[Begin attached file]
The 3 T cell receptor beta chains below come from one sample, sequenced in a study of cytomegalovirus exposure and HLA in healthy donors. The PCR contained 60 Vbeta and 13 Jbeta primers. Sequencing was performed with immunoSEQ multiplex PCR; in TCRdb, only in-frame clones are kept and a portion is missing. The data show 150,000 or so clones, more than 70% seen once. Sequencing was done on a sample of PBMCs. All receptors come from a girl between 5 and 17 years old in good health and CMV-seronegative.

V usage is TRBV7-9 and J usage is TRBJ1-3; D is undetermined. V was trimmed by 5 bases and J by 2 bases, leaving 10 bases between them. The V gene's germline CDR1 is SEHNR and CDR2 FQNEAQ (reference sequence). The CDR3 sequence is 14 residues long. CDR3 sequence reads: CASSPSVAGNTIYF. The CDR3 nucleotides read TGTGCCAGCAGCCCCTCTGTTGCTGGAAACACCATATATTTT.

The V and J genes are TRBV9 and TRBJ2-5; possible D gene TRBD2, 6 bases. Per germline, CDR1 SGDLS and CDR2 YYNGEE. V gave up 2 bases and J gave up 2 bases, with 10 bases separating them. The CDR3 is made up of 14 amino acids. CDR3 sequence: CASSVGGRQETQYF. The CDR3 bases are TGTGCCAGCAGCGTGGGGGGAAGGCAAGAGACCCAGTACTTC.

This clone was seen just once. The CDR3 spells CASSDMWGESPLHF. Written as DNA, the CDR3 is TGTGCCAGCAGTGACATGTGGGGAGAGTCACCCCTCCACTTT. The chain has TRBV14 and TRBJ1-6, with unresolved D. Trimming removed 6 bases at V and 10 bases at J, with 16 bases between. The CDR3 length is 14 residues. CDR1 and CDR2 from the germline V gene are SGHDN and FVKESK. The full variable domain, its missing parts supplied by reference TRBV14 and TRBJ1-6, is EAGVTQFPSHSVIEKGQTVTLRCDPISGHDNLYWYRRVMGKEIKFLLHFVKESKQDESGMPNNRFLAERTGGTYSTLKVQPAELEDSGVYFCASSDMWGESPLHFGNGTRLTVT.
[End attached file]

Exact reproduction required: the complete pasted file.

The 3 T cell receptor beta chains below come from one sample, sequenced in a study of cytomegalovirus exposure and HLA in healthy donors. The PCR contained 60 Vbeta and 13 Jbeta primers. Sequencing was performed with immunoSEQ multiplex PCR; in TCRdb, only in-frame clones are kept and a portion is missing. The data show 150,000 or so clones, more than 70% seen once. Sequencing was done on a sample of PBMCs. All receptors come from a girl between 5 and 17 years old in good health and CMV-seronegative.

V usage is TRBV7-9 and J usage is TRBJ1-3; D is undetermined. V was trimmed by 5 bases and J by 2 bases, leaving 10 bases between them. The V gene's germline CDR1 is SEHNR and CDR2 FQNEAQ (reference sequence). The CDR3 sequence is 14 residues long. CDR3 sequence reads: CASSPSVAGNTIYF. The CDR3 nucleotides read TGTGCCAGCAGCCCCTCTGTTGCTGGAAACACCATATATTTT.

The V and J genes are TRBV9 and TRBJ2-5; possible D gene TRBD2, 6 bases. Per germline, CDR1 SGDLS and CDR2 YYNGEE. V gave up 2 bases and J gave up 2 bases, with 10 bases separating them. The CDR3 is made up of 14 amino acids. CDR3 sequence: CASSVGGRQETQYF. The CDR3 bases are TGTGCCAGCAGCGTGGGGGGAAGGCAAGAGACCCAGTACTTC.

This clone was seen just once. The CDR3 spells CASSDMWGESPLHF. Written as DNA, the CDR3 is TGTGCCAGCAGTGACATGTGGGGAGAGTCACCCCTCCACTTT. The chain has TRBV14 and TRBJ1-6, with unresolved D. Trimming removed 6 bases at V and 10 bases at J, with 16 bases between. The CDR3 length is 14 residues. CDR1 and CDR2 from the germline V gene are SGHDN and FVKESK. The full variable domain, its missing parts supplied by reference TRBV14 and TRBJ1-6, is EAGVTQFPSHSVIEKGQTVTLRCDPISGHDNLYWYRRVMGKEIKFLLHFVKESKQDESGMPNNRFLAERTGGTYSTLKVQPAELEDSGVYFCASSDMWGESPLHFGNGTRLTVT.